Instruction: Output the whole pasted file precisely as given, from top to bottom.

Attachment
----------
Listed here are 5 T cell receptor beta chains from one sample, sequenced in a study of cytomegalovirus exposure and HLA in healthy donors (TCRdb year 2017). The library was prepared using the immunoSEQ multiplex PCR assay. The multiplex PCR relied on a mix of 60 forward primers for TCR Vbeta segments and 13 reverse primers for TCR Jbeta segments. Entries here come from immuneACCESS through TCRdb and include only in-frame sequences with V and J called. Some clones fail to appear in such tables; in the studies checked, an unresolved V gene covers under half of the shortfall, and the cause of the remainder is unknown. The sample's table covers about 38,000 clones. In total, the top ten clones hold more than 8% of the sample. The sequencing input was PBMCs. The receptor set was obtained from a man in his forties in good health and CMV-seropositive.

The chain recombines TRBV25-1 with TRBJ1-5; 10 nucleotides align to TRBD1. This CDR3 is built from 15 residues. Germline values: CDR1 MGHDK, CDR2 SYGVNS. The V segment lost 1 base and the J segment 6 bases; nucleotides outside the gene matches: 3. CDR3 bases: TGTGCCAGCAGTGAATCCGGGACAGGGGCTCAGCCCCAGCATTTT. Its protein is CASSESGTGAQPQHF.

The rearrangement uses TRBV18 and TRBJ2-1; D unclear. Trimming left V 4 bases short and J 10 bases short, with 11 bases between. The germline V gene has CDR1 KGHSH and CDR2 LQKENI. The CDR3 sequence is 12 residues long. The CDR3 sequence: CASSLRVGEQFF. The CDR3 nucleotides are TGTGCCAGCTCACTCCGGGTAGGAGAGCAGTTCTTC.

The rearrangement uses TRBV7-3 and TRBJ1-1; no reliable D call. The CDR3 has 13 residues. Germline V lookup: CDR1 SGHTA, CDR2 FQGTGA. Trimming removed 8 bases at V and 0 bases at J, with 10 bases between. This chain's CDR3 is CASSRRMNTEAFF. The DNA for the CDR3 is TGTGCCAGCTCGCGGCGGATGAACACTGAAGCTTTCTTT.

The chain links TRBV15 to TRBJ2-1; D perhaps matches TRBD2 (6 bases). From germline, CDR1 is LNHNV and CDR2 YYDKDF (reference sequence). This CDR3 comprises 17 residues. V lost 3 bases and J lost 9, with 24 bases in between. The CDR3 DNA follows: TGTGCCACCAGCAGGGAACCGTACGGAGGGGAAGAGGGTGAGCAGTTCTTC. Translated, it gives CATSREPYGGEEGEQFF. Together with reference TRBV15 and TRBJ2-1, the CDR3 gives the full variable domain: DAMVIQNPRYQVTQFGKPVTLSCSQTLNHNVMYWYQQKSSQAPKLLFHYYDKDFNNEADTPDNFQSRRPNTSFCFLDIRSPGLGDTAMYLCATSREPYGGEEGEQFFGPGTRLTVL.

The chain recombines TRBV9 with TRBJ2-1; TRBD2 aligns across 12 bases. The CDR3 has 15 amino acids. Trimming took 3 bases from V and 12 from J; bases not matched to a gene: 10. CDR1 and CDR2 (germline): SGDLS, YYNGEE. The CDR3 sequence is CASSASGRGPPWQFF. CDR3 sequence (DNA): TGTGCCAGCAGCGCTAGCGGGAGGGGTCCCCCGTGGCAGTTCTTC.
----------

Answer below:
Listed here are 5 T cell receptor beta chains from one sample, sequenced in a study of cytomegalovirus exposure and HLA in healthy donors (TCRdb year 2017). The library was prepared using the immunoSEQ multiplex PCR assay. The multiplex PCR relied on a mix of 60 forward primers for TCR Vbeta segments and 13 reverse primers for TCR Jbeta segments. Entries here come from immuneACCESS through TCRdb and include only in-frame sequences with V and J called. Some clones fail to appear in such tables; in the studies checked, an unresolved V gene covers under half of the shortfall, and the cause of the remainder is unknown. The sample's table covers about 38,000 clones. In total, the top ten clones hold more than 8% of the sample. The sequencing input was PBMCs. The receptor set was obtained from a man in his forties in good health and CMV-seropositive.

The chain recombines TRBV25-1 with TRBJ1-5; 10 nucleotides align to TRBD1. This CDR3 is built from 15 residues. Germline values: CDR1 MGHDK, CDR2 SYGVNS. The V segment lost 1 base and the J segment 6 bases; nucleotides outside the gene matches: 3. CDR3 bases: TGTGCCAGCAGTGAATCCGGGACAGGGGCTCAGCCCCAGCATTTT. Its protein is CASSESGTGAQPQHF.

The rearrangement uses TRBV18 and TRBJ2-1; D unclear. Trimming left V 4 bases short and J 10 bases short, with 11 bases between. The germline V gene has CDR1 KGHSH and CDR2 LQKENI. The CDR3 sequence is 12 residues long. The CDR3 sequence: CASSLRVGEQFF. The CDR3 nucleotides are TGTGCCAGCTCACTCCGGGTAGGAGAGCAGTTCTTC.

The rearrangement uses TRBV7-3 and TRBJ1-1; no reliable D call. The CDR3 has 13 residues. Germline V lookup: CDR1 SGHTA, CDR2 FQGTGA. Trimming removed 8 bases at V and 0 bases at J, with 10 bases between. This chain's CDR3 is CASSRRMNTEAFF. The DNA for the CDR3 is TGTGCCAGCTCGCGGCGGATGAACACTGAAGCTTTCTTT.

The chain links TRBV15 to TRBJ2-1; D perhaps matches TRBD2 (6 bases). From germline, CDR1 is LNHNV and CDR2 YYDKDF (reference sequence). This CDR3 comprises 17 residues. V lost 3 bases and J lost 9, with 24 bases in between. The CDR3 DNA follows: TGTGCCACCAGCAGGGAACCGTACGGAGGGGAAGAGGGTGAGCAGTTCTTC. Translated, it gives CATSREPYGGEEGEQFF. Together with reference TRBV15 and TRBJ2-1, the CDR3 gives the full variable domain: DAMVIQNPRYQVTQFGKPVTLSCSQTLNHNVMYWYQQKSSQAPKLLFHYYDKDFNNEADTPDNFQSRRPNTSFCFLDIRSPGLGDTAMYLCATSREPYGGEEGEQFFGPGTRLTVL.

The chain recombines TRBV9 with TRBJ2-1; TRBD2 aligns across 12 bases. The CDR3 has 15 amino acids. Trimming took 3 bases from V and 12 from J; bases not matched to a gene: 10. CDR1 and CDR2 (germline): SGDLS, YYNGEE. The CDR3 sequence is CASSASGRGPPWQFF. CDR3 sequence (DNA): TGTGCCAGCAGCGCTAGCGGGAGGGGTCCCCCGTGGCAGTTCTTC.